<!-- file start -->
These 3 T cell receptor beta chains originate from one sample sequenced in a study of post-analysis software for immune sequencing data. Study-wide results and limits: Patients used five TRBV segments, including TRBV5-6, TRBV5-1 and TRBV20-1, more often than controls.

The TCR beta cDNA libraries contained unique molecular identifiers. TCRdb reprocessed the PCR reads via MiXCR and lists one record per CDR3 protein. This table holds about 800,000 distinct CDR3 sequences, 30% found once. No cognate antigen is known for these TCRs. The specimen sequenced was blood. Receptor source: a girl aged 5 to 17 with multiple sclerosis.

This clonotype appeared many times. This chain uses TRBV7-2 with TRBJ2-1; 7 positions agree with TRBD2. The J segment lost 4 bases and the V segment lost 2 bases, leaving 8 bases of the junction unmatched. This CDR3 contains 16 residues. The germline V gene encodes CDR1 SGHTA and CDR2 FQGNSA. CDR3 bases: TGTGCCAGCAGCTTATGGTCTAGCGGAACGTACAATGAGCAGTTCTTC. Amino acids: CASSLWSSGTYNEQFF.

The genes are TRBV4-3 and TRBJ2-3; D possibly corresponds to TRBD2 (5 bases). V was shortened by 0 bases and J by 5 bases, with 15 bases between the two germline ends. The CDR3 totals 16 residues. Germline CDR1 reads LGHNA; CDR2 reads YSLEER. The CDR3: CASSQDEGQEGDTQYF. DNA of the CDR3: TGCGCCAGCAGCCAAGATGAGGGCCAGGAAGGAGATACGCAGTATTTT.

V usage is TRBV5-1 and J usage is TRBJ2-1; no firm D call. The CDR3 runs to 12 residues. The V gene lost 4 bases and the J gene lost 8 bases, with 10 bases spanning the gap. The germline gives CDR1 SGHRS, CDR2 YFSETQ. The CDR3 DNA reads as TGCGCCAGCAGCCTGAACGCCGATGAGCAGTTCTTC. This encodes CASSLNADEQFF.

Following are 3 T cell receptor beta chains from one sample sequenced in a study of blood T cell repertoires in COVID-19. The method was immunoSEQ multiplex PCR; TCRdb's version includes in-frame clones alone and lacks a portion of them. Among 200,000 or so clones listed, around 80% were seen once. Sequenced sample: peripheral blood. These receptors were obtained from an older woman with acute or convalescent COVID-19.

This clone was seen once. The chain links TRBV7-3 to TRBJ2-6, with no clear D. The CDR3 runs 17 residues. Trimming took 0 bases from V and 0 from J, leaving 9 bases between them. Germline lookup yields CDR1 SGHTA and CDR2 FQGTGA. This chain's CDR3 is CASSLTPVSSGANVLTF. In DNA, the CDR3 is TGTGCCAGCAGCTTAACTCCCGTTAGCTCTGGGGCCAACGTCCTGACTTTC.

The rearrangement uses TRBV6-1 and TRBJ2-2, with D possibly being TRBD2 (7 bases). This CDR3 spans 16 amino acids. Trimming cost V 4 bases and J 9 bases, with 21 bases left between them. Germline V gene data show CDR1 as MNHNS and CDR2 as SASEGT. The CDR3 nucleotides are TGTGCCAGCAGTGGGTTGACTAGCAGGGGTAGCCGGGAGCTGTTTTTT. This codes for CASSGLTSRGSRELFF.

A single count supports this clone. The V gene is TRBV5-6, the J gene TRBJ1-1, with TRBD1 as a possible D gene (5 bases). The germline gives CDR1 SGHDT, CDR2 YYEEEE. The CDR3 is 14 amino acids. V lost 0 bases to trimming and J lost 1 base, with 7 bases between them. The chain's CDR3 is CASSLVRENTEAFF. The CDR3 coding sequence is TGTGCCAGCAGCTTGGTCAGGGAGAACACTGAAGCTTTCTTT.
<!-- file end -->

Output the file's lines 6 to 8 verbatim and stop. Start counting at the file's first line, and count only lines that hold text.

Following are 3 T cell receptor beta chains from one sample sequenced in a study of blood T cell repertoires in COVID-19. The method was immunoSEQ multiplex PCR; TCRdb's version includes in-frame clones alone and lacks a portion of them. Among 200,000 or so clones listed, around 80% were seen once. Sequenced sample: peripheral blood. These receptors were obtained from an older woman with acute or convalescent COVID-19.

This clone was seen once. The chain links TRBV7-3 to TRBJ2-6, with no clear D. The CDR3 runs 17 residues. Trimming took 0 bases from V and 0 from J, leaving 9 bases between them. Germline lookup yields CDR1 SGHTA and CDR2 FQGTGA. This chain's CDR3 is CASSLTPVSSGANVLTF. In DNA, the CDR3 is TGTGCCAGCAGCTTAACTCCCGTTAGCTCTGGGGCCAACGTCCTGACTTTC.

The rearrangement uses TRBV6-1 and TRBJ2-2, with D possibly being TRBD2 (7 bases). This CDR3 spans 16 amino acids. Trimming cost V 4 bases and J 9 bases, with 21 bases left between them. Germline V gene data show CDR1 as MNHNS and CDR2 as SASEGT. The CDR3 nucleotides are TGTGCCAGCAGTGGGTTGACTAGCAGGGGTAGCCGGGAGCTGTTTTTT. This codes for CASSGLTSRGSRELFF.